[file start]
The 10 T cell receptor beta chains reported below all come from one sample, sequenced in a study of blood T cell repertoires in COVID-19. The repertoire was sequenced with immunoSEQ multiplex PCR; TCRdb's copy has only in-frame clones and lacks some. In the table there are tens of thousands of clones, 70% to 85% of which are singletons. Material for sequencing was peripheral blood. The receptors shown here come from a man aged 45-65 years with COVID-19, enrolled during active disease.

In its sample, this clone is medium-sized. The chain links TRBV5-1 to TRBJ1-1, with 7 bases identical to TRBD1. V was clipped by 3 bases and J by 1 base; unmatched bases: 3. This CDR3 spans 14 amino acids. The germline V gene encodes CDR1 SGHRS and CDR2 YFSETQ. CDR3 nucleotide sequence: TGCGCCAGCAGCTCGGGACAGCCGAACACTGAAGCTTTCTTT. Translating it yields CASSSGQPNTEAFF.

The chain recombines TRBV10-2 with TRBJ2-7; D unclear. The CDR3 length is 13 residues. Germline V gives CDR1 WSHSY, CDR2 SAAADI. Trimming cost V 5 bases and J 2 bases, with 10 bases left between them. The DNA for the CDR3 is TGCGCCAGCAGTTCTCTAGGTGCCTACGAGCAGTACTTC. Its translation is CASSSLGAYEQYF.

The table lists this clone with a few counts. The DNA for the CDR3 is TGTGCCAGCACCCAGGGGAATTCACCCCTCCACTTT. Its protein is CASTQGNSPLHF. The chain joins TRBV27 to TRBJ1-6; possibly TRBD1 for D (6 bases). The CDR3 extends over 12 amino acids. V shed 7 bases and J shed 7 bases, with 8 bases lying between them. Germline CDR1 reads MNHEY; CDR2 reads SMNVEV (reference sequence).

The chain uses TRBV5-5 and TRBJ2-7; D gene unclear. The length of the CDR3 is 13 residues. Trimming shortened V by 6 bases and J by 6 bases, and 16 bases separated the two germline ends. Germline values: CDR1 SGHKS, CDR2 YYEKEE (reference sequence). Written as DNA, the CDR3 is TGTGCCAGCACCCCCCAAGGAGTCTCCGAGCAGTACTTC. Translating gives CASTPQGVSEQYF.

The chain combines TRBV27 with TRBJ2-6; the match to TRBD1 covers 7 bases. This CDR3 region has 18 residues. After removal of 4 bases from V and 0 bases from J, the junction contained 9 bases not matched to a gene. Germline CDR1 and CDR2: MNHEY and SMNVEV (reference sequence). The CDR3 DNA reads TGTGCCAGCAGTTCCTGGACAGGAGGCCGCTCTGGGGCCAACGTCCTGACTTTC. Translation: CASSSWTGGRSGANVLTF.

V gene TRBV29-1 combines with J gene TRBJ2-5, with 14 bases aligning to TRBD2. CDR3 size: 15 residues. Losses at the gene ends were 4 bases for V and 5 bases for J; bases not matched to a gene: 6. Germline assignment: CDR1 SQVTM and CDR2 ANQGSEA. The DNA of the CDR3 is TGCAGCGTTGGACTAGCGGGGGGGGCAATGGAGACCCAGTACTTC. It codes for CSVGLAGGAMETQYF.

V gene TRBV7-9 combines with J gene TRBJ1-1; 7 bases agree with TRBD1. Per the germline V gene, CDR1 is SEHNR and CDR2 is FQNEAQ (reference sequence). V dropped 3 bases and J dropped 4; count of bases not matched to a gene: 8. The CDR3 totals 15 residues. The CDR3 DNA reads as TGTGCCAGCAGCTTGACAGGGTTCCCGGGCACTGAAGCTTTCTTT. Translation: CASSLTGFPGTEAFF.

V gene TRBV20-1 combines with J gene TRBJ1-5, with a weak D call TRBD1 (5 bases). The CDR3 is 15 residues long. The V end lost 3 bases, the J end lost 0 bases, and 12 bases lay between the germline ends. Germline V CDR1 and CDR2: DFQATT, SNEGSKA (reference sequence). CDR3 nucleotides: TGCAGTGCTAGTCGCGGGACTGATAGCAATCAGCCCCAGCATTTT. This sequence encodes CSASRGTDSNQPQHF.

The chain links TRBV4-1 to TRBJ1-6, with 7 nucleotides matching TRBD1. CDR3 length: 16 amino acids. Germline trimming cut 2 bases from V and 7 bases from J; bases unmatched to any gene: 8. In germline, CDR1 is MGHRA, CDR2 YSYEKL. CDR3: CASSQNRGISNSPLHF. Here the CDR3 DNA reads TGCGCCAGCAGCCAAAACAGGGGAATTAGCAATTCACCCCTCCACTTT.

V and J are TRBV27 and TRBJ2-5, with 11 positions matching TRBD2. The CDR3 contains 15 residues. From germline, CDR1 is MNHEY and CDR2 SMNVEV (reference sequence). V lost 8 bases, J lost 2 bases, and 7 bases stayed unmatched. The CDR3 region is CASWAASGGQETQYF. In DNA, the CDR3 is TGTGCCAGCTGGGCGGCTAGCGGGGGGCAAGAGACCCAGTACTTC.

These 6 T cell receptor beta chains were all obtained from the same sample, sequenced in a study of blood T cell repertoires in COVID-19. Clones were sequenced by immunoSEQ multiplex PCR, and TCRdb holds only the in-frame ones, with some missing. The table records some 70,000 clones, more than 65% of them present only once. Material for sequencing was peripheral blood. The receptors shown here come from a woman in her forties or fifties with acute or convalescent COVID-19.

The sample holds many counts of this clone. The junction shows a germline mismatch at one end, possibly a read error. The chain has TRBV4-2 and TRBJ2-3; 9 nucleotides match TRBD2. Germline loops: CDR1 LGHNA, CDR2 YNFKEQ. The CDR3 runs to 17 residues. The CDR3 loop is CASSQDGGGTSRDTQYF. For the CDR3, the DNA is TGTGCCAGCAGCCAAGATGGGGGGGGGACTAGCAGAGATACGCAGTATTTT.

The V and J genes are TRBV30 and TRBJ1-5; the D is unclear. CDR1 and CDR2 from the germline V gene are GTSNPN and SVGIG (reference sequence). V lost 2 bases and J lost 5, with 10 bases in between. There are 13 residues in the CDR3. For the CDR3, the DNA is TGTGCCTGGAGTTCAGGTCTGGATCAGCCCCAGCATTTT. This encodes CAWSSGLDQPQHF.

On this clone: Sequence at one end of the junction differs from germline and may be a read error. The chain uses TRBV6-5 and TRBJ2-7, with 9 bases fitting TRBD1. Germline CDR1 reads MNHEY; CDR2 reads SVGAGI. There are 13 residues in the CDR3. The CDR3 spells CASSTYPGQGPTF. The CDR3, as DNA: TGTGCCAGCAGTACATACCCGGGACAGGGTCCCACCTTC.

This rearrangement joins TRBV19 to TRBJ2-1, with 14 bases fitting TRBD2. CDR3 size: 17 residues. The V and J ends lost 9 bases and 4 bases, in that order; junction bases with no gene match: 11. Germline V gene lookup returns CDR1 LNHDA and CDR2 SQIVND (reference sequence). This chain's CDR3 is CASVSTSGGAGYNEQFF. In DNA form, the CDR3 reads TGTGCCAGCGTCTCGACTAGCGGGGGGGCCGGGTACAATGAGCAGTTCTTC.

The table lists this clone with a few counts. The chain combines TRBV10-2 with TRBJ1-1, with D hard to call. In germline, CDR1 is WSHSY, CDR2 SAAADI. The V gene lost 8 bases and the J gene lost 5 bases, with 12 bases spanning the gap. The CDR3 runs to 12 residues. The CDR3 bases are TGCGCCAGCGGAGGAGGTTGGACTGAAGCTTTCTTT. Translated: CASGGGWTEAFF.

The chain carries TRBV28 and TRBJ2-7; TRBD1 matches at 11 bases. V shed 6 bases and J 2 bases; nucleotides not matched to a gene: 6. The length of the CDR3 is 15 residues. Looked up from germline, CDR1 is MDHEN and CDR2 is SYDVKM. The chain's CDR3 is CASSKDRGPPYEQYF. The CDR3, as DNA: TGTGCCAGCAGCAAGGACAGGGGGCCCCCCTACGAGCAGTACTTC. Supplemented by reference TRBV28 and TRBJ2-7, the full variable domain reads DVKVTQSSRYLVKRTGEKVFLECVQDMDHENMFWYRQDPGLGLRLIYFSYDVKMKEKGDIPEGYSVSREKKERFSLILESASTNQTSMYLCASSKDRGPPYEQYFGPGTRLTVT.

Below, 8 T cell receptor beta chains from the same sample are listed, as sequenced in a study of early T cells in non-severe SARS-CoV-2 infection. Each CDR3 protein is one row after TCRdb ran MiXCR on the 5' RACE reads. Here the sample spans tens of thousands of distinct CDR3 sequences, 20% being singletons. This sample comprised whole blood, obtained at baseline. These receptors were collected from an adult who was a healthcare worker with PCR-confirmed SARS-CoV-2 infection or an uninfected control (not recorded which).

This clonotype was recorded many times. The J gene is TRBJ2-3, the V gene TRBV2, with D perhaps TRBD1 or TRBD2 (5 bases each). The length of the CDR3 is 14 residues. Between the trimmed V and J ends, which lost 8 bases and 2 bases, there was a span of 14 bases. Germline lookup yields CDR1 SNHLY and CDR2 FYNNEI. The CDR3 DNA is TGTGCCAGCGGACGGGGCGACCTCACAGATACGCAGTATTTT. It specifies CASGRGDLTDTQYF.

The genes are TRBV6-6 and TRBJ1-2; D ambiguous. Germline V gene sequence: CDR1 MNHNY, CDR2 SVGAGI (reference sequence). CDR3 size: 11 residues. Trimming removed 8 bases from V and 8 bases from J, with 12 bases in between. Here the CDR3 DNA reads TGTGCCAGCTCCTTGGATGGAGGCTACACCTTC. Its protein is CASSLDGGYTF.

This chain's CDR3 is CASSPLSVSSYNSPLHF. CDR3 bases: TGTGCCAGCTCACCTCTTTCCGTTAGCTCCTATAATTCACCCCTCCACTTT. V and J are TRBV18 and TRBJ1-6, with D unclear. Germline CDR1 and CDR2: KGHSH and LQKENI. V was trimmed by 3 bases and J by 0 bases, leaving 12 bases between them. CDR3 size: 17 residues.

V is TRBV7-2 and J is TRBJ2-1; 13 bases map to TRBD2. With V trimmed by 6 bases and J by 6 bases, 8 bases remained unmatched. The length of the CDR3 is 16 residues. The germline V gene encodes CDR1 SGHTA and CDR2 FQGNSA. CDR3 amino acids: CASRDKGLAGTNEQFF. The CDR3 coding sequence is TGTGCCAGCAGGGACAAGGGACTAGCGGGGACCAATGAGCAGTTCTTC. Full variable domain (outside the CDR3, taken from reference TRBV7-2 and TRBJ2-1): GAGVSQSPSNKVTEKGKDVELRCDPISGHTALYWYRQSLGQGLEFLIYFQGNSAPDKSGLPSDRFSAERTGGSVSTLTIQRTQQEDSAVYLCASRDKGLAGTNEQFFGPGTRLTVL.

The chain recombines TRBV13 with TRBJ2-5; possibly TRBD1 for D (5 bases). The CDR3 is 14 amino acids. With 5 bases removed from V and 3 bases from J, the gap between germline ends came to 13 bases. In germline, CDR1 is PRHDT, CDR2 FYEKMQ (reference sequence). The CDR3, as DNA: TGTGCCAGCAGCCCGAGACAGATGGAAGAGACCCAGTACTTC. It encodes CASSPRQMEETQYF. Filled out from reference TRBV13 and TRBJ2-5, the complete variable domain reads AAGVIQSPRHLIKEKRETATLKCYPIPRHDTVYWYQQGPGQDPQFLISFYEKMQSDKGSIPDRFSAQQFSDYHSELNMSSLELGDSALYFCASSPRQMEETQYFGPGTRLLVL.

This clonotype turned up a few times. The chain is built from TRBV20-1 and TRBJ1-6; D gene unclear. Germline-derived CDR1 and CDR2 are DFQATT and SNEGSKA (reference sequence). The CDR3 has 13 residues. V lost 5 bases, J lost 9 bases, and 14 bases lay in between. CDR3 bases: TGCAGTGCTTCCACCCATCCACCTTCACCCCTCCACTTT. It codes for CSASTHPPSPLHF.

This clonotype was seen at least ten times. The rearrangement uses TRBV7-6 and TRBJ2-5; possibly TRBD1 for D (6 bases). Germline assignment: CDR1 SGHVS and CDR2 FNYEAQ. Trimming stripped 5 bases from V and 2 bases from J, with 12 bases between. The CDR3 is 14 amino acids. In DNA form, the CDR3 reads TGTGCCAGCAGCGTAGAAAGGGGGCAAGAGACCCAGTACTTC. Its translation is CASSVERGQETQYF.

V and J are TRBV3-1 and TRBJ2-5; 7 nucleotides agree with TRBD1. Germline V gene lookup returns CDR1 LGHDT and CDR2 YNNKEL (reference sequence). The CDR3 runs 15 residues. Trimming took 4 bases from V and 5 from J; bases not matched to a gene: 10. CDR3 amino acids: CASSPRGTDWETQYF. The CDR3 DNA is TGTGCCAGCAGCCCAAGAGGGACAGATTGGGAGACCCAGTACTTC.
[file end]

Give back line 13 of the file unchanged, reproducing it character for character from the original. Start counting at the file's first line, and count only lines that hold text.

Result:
The sample holds many counts of this clone. The junction shows a germline mismatch at one end, possibly a read error. The chain has TRBV4-2 and TRBJ2-3; 9 nucleotides match TRBD2. Germline loops: CDR1 LGHNA, CDR2 YNFKEQ. The CDR3 runs to 17 residues. The CDR3 loop is CASSQDGGGTSRDTQYF. For the CDR3, the DNA is TGTGCCAGCAGCCAAGATGGGGGGGGGACTAGCAGAGATACGCAGTATTTT.